Last week RAN supports shut down one of the biggest and most ambitious online corporate greenwashing campaigns.
To mark its 100th anniversary two weeks ago, General Motors launched a new interactive website, gmnext, where the public was encouraged to submit photos, videos and comments in order to help the company answer questions like “how should GM best address global energy issues we’ll face for the next 100 years?”
Yeah, it’s typical corporate greenwashing, but with a new “web 2.0” spin where the company pretends to care what the public thinks.
So last week we posted photos on the site of student activists in Michigan protesting at the Detroit auto show. Then we asked our supporters to go comment on the site and tell GM what the public really thinks about how the automakers should address global warming and energy issues.
GM’s response? They turned off public comments.
So much for the fancy interactive that GM Vice Chairman Bob Lutz said “encourages open and honest interaction.”
I guess it wasn’t really public discussion the company wanted. Big surprise.
One of GM’s PR flacks claimed that they were shutting off the interactive features because “we have no intention of letting a vocal set of activists highjack the conversation with invective and dogmatic misinformation.”
What were these comments filled with “invective and dogmatic misinformation” actually like?
“GM needs to stop thinking of “green” as an advertising term and nothing more. Really committing to better gas mileage and alternative fuels–NOT including ethanol, which is not environmentally sound–will be better publicity for you than mere sloganeering.”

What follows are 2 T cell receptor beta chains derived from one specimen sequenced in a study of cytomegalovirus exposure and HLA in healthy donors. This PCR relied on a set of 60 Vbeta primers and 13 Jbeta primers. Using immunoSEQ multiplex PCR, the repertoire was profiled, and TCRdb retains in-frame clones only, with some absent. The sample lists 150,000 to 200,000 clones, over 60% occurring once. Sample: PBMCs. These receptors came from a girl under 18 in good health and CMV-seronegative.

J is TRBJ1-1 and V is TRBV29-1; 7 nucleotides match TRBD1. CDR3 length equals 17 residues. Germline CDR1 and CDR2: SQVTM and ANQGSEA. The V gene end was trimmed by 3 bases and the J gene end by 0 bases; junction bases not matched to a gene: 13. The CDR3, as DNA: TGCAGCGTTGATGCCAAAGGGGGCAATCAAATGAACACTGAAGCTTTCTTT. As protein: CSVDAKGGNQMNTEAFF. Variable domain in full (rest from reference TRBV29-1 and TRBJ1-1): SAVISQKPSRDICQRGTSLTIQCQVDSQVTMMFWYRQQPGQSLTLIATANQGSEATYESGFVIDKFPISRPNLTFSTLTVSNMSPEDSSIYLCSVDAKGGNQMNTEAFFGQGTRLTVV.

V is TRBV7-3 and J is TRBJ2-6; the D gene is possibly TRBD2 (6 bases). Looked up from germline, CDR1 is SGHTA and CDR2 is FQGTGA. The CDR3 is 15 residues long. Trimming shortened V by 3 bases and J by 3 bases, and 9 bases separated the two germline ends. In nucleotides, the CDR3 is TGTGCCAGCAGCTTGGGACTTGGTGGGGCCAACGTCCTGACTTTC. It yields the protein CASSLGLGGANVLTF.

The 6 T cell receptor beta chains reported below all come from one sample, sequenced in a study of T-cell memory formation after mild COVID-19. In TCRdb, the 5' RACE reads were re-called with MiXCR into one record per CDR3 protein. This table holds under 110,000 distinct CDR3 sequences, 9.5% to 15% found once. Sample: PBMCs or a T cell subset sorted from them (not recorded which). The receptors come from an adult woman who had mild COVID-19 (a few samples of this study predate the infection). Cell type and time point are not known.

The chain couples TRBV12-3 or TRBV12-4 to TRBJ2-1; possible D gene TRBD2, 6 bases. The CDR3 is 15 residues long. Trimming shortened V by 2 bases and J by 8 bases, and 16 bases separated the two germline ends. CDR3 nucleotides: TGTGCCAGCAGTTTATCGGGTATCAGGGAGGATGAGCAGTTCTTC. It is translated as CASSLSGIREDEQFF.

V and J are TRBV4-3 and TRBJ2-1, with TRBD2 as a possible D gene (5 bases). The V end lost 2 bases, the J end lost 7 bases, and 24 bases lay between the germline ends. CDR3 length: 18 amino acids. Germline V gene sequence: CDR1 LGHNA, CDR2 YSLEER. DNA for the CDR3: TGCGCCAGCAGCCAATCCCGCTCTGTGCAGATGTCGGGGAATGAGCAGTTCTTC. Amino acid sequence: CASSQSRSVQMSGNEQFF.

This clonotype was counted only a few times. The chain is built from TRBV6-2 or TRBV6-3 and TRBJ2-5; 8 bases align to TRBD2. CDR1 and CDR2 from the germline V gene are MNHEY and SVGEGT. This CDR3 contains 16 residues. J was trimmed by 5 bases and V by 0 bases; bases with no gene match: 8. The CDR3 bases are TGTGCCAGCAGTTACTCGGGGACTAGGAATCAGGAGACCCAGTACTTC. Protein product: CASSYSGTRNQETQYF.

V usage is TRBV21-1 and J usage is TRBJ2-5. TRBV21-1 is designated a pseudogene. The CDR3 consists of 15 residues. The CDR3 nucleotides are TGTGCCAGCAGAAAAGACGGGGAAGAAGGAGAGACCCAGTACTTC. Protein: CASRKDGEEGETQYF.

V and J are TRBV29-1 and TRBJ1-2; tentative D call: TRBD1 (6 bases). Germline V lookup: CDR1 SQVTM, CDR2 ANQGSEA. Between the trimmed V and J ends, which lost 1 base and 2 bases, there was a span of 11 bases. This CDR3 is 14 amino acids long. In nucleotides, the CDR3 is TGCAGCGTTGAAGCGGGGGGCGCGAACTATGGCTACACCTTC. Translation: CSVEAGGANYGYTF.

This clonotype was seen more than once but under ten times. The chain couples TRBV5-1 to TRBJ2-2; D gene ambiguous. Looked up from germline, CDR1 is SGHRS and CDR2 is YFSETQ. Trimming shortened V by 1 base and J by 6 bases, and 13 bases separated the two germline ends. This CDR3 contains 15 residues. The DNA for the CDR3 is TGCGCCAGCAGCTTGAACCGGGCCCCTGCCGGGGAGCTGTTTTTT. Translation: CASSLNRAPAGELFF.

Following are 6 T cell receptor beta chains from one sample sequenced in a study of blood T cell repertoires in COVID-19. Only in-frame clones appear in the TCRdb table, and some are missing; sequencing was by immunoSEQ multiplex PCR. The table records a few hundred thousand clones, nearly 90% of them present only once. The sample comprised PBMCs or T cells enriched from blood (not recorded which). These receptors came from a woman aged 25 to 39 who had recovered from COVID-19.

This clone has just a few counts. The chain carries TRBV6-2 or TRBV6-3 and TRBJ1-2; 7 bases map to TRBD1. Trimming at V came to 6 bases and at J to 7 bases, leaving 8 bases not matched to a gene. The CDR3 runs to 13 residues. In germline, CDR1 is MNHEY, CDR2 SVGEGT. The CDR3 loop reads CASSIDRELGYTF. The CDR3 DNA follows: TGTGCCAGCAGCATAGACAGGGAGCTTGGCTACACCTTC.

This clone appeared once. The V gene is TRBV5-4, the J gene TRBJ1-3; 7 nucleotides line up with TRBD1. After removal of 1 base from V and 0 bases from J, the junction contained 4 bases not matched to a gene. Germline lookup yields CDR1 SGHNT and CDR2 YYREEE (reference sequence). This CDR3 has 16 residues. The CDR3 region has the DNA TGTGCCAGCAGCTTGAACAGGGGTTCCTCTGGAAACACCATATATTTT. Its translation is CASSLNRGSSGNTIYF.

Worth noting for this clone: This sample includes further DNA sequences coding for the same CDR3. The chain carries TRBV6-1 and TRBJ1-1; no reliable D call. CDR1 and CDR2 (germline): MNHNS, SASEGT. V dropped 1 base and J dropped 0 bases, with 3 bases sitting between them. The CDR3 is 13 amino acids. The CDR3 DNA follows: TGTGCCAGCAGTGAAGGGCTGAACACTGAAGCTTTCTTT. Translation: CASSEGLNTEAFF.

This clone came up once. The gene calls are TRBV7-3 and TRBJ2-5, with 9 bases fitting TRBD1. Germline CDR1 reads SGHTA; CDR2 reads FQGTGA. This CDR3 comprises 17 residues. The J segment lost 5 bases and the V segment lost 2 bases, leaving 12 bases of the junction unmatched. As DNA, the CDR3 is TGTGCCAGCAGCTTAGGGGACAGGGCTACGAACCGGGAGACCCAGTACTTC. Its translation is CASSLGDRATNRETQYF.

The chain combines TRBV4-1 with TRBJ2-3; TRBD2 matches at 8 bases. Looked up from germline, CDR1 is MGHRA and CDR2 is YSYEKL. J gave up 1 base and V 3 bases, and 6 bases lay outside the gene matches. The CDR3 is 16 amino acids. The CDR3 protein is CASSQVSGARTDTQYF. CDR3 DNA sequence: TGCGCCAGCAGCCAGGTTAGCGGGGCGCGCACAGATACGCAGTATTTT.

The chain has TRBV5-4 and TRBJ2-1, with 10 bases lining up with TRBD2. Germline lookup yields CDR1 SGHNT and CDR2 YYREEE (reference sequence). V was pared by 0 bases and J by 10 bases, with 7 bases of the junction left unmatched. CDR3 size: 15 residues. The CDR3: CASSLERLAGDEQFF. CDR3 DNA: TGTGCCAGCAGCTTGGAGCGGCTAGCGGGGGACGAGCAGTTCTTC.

“Since the most famous quote from Ioccoca, “How much clean air do we really need?”, the auto industry has let the public down. Most citizens believe that the auto industry has it’s hands in the oil pockets as well. Whether that is true or not, we will never know. What we do know is that the “green” options are simply not good enough. We don’t wish to see the auto industry pat themselves on the back for what we perceive as a poor job. It is just not good enough yet. This group pushes so that the industry doesn’t stop working on it. No pats are deserved yet. Cutting emissions is great, but we want better. So less patting on the back and more work is what they want.. I have to fully agree. What the production of these batteries do to the enviroment is disgusting. We have a long way to go. No kudo’s until this job is done and done responsibly. Ethanol is not a solution either. It takes just as much energy to produce as oil.. so where is the benefit, and now people are starving due to the lack of corn. Iceland uses meat that is unconsumable. Why are we not? A better job has been done by other countries.. step up to the world plate please and stop patting..”
Sounds less like dogma than clear well-reasoned comments by people who care.
Of course, GM is shutting down the interactive features of their new marketing campaign because the comments they got aren’t in line with their branding, not because they are inaccurate, mean-spirited, or dogmatic.
My take: I think that as more and more companies move towards trying to use fake “web 2.0” “interactive” features to promote their greenwashing, we’re going to keep on them and show through our actions that the public isn’t going to let them get away with anything short of real action. Greenwashing on the web isn’t going to be easy for them.
So I say thank you to everyone who helped shut down one of the biggest greenwashing campaigns by one of the most powerful corporations on earth.